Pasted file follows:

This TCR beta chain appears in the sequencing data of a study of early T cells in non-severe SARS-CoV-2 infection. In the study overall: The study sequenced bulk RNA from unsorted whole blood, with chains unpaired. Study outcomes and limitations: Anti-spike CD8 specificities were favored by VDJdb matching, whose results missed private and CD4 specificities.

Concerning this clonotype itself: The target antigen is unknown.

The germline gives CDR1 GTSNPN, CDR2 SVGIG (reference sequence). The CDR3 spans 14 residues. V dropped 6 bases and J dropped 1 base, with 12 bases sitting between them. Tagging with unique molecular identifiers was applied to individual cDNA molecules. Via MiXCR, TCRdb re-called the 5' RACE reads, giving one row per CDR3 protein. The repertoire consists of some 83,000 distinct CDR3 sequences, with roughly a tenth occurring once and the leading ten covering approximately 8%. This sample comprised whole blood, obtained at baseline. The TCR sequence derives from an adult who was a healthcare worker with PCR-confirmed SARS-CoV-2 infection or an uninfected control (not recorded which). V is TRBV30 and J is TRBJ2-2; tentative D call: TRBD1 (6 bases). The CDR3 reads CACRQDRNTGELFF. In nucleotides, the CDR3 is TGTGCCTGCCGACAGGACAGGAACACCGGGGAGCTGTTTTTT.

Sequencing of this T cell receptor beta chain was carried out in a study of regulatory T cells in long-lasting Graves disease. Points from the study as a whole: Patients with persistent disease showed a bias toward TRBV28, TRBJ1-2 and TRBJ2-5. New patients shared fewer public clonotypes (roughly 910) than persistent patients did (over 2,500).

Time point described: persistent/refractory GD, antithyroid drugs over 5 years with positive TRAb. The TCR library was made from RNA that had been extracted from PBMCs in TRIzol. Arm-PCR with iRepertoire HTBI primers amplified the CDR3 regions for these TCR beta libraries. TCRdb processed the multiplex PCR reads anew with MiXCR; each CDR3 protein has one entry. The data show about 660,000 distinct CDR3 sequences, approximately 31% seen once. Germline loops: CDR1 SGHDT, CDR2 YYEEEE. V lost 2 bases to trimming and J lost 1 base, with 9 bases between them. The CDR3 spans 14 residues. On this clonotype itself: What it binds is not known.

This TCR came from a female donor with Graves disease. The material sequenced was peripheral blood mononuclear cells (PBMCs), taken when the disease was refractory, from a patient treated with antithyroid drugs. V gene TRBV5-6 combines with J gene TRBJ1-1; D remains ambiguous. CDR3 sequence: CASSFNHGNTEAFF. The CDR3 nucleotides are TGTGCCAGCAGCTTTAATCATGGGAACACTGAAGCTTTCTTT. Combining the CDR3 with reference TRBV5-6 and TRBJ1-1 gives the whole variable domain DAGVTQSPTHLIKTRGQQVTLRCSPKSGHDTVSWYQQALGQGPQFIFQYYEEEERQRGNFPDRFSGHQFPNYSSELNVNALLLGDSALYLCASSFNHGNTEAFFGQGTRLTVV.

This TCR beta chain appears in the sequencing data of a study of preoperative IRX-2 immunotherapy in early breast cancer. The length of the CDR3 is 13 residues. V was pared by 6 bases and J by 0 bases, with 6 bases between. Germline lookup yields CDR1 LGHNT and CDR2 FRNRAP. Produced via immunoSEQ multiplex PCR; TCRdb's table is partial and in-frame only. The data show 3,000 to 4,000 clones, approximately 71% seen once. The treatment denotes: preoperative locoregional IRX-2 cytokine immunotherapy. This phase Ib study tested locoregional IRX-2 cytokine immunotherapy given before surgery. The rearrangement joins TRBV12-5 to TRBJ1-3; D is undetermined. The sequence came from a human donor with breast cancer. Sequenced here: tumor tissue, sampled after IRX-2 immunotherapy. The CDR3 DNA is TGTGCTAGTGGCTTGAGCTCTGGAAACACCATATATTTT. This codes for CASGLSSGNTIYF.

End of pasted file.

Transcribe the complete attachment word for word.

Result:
This TCR beta chain appears in the sequencing data of a study of early T cells in non-severe SARS-CoV-2 infection. In the study overall: The study sequenced bulk RNA from unsorted whole blood, with chains unpaired. Study outcomes and limitations: Anti-spike CD8 specificities were favored by VDJdb matching, whose results missed private and CD4 specificities.

Concerning this clonotype itself: The target antigen is unknown.

The germline gives CDR1 GTSNPN, CDR2 SVGIG (reference sequence). The CDR3 spans 14 residues. V dropped 6 bases and J dropped 1 base, with 12 bases sitting between them. Tagging with unique molecular identifiers was applied to individual cDNA molecules. Via MiXCR, TCRdb re-called the 5' RACE reads, giving one row per CDR3 protein. The repertoire consists of some 83,000 distinct CDR3 sequences, with roughly a tenth occurring once and the leading ten covering approximately 8%. This sample comprised whole blood, obtained at baseline. The TCR sequence derives from an adult who was a healthcare worker with PCR-confirmed SARS-CoV-2 infection or an uninfected control (not recorded which). V is TRBV30 and J is TRBJ2-2; tentative D call: TRBD1 (6 bases). The CDR3 reads CACRQDRNTGELFF. In nucleotides, the CDR3 is TGTGCCTGCCGACAGGACAGGAACACCGGGGAGCTGTTTTTT.

Sequencing of this T cell receptor beta chain was carried out in a study of regulatory T cells in long-lasting Graves disease. Points from the study as a whole: Patients with persistent disease showed a bias toward TRBV28, TRBJ1-2 and TRBJ2-5. New patients shared fewer public clonotypes (roughly 910) than persistent patients did (over 2,500).

Time point described: persistent/refractory GD, antithyroid drugs over 5 years with positive TRAb. The TCR library was made from RNA that had been extracted from PBMCs in TRIzol. Arm-PCR with iRepertoire HTBI primers amplified the CDR3 regions for these TCR beta libraries. TCRdb processed the multiplex PCR reads anew with MiXCR; each CDR3 protein has one entry. The data show about 660,000 distinct CDR3 sequences, approximately 31% seen once. Germline loops: CDR1 SGHDT, CDR2 YYEEEE. V lost 2 bases to trimming and J lost 1 base, with 9 bases between them. The CDR3 spans 14 residues. On this clonotype itself: What it binds is not known.

This TCR came from a female donor with Graves disease. The material sequenced was peripheral blood mononuclear cells (PBMCs), taken when the disease was refractory, from a patient treated with antithyroid drugs. V gene TRBV5-6 combines with J gene TRBJ1-1; D remains ambiguous. CDR3 sequence: CASSFNHGNTEAFF. The CDR3 nucleotides are TGTGCCAGCAGCTTTAATCATGGGAACACTGAAGCTTTCTTT. Combining the CDR3 with reference TRBV5-6 and TRBJ1-1 gives the whole variable domain DAGVTQSPTHLIKTRGQQVTLRCSPKSGHDTVSWYQQALGQGPQFIFQYYEEEERQRGNFPDRFSGHQFPNYSSELNVNALLLGDSALYLCASSFNHGNTEAFFGQGTRLTVV.

This TCR beta chain appears in the sequencing data of a study of preoperative IRX-2 immunotherapy in early breast cancer. The length of the CDR3 is 13 residues. V was pared by 6 bases and J by 0 bases, with 6 bases between. Germline lookup yields CDR1 LGHNT and CDR2 FRNRAP. Produced via immunoSEQ multiplex PCR; TCRdb's table is partial and in-frame only. The data show 3,000 to 4,000 clones, approximately 71% seen once. The treatment denotes: preoperative locoregional IRX-2 cytokine immunotherapy. This phase Ib study tested locoregional IRX-2 cytokine immunotherapy given before surgery. The rearrangement joins TRBV12-5 to TRBJ1-3; D is undetermined. The sequence came from a human donor with breast cancer. Sequenced here: tumor tissue, sampled after IRX-2 immunotherapy. The CDR3 DNA is TGTGCTAGTGGCTTGAGCTCTGGAAACACCATATATTTT. This codes for CASGLSSGNTIYF.